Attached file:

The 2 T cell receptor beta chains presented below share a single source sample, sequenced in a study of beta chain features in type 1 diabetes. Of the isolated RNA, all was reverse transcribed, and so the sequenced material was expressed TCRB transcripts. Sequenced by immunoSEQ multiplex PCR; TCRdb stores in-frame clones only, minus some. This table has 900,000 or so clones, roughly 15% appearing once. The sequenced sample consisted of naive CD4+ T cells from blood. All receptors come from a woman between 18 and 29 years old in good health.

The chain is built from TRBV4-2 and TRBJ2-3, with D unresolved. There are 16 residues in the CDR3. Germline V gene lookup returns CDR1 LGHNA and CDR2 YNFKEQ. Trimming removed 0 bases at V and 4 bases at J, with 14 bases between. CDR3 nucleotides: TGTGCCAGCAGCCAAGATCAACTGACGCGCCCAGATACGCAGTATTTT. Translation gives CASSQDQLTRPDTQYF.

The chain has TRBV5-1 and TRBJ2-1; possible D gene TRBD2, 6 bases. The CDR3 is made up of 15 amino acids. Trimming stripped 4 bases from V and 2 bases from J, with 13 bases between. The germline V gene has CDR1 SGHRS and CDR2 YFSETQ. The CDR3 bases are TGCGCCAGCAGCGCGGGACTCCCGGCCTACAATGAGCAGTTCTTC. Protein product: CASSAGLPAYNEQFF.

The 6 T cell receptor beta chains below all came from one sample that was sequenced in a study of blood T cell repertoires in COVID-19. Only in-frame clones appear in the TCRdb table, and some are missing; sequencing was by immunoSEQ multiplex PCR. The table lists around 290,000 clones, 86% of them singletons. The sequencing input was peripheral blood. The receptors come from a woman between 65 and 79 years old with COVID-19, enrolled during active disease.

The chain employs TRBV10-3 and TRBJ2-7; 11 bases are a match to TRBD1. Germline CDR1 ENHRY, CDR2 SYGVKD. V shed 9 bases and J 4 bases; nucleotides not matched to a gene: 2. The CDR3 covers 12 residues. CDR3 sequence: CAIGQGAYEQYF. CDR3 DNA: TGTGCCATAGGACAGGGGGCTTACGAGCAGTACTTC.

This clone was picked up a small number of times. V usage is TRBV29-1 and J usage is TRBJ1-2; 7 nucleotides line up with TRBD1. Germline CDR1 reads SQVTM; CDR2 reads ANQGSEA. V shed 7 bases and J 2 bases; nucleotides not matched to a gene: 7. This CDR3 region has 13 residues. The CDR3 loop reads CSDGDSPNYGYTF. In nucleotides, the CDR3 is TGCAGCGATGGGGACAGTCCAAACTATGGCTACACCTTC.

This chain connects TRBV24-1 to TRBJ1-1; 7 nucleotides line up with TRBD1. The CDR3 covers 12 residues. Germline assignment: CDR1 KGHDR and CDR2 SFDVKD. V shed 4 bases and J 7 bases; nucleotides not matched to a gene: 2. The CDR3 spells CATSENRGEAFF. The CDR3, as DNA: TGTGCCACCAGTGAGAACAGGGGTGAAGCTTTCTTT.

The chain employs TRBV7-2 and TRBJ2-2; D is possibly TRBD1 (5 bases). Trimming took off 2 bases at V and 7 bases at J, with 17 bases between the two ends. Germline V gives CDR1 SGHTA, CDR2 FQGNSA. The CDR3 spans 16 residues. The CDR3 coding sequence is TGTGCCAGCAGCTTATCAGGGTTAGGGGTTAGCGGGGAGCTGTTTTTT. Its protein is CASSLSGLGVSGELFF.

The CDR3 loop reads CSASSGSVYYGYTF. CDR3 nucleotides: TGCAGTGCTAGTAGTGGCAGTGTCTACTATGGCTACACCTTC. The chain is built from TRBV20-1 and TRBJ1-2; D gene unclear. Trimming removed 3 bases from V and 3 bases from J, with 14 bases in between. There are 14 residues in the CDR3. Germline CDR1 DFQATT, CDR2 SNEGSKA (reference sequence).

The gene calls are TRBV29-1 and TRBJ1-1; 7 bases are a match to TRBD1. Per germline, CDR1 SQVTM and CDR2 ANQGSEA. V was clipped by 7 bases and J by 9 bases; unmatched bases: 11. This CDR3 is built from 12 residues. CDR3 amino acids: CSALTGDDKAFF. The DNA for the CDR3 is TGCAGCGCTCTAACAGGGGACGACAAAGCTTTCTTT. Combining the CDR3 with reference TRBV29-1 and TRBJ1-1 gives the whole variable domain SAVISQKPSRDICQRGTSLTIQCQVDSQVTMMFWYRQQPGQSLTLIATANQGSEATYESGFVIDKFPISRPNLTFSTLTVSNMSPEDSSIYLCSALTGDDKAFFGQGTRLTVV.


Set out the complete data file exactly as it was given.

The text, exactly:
The 2 T cell receptor beta chains presented below share a single source sample, sequenced in a study of beta chain features in type 1 diabetes. Of the isolated RNA, all was reverse transcribed, and so the sequenced material was expressed TCRB transcripts. Sequenced by immunoSEQ multiplex PCR; TCRdb stores in-frame clones only, minus some. This table has 900,000 or so clones, roughly 15% appearing once. The sequenced sample consisted of naive CD4+ T cells from blood. All receptors come from a woman between 18 and 29 years old in good health.

The chain is built from TRBV4-2 and TRBJ2-3, with D unresolved. There are 16 residues in the CDR3. Germline V gene lookup returns CDR1 LGHNA and CDR2 YNFKEQ. Trimming removed 0 bases at V and 4 bases at J, with 14 bases between. CDR3 nucleotides: TGTGCCAGCAGCCAAGATCAACTGACGCGCCCAGATACGCAGTATTTT. Translation gives CASSQDQLTRPDTQYF.

The chain has TRBV5-1 and TRBJ2-1; possible D gene TRBD2, 6 bases. The CDR3 is made up of 15 amino acids. Trimming stripped 4 bases from V and 2 bases from J, with 13 bases between. The germline V gene has CDR1 SGHRS and CDR2 YFSETQ. The CDR3 bases are TGCGCCAGCAGCGCGGGACTCCCGGCCTACAATGAGCAGTTCTTC. Protein product: CASSAGLPAYNEQFF.

The 6 T cell receptor beta chains below all came from one sample that was sequenced in a study of blood T cell repertoires in COVID-19. Only in-frame clones appear in the TCRdb table, and some are missing; sequencing was by immunoSEQ multiplex PCR. The table lists around 290,000 clones, 86% of them singletons. The sequencing input was peripheral blood. The receptors come from a woman between 65 and 79 years old with COVID-19, enrolled during active disease.

The chain employs TRBV10-3 and TRBJ2-7; 11 bases are a match to TRBD1. Germline CDR1 ENHRY, CDR2 SYGVKD. V shed 9 bases and J 4 bases; nucleotides not matched to a gene: 2. The CDR3 covers 12 residues. CDR3 sequence: CAIGQGAYEQYF. CDR3 DNA: TGTGCCATAGGACAGGGGGCTTACGAGCAGTACTTC.

This clone was picked up a small number of times. V usage is TRBV29-1 and J usage is TRBJ1-2; 7 nucleotides line up with TRBD1. Germline CDR1 reads SQVTM; CDR2 reads ANQGSEA. V shed 7 bases and J 2 bases; nucleotides not matched to a gene: 7. This CDR3 region has 13 residues. The CDR3 loop reads CSDGDSPNYGYTF. In nucleotides, the CDR3 is TGCAGCGATGGGGACAGTCCAAACTATGGCTACACCTTC.

This chain connects TRBV24-1 to TRBJ1-1; 7 nucleotides line up with TRBD1. The CDR3 covers 12 residues. Germline assignment: CDR1 KGHDR and CDR2 SFDVKD. V shed 4 bases and J 7 bases; nucleotides not matched to a gene: 2. The CDR3 spells CATSENRGEAFF. The CDR3, as DNA: TGTGCCACCAGTGAGAACAGGGGTGAAGCTTTCTTT.

The chain employs TRBV7-2 and TRBJ2-2; D is possibly TRBD1 (5 bases). Trimming took off 2 bases at V and 7 bases at J, with 17 bases between the two ends. Germline V gives CDR1 SGHTA, CDR2 FQGNSA. The CDR3 spans 16 residues. The CDR3 coding sequence is TGTGCCAGCAGCTTATCAGGGTTAGGGGTTAGCGGGGAGCTGTTTTTT. Its protein is CASSLSGLGVSGELFF.

The CDR3 loop reads CSASSGSVYYGYTF. CDR3 nucleotides: TGCAGTGCTAGTAGTGGCAGTGTCTACTATGGCTACACCTTC. The chain is built from TRBV20-1 and TRBJ1-2; D gene unclear. Trimming removed 3 bases from V and 3 bases from J, with 14 bases in between. There are 14 residues in the CDR3. Germline CDR1 DFQATT, CDR2 SNEGSKA (reference sequence).

The gene calls are TRBV29-1 and TRBJ1-1; 7 bases are a match to TRBD1. Per germline, CDR1 SQVTM and CDR2 ANQGSEA. V was clipped by 7 bases and J by 9 bases; unmatched bases: 11. This CDR3 is built from 12 residues. CDR3 amino acids: CSALTGDDKAFF. The DNA for the CDR3 is TGCAGCGCTCTAACAGGGGACGACAAAGCTTTCTTT. Combining the CDR3 with reference TRBV29-1 and TRBJ1-1 gives the whole variable domain SAVISQKPSRDICQRGTSLTIQCQVDSQVTMMFWYRQQPGQSLTLIATANQGSEATYESGFVIDKFPISRPNLTFSTLTVSNMSPEDSSIYLCSALTGDDKAFFGQGTRLTVV.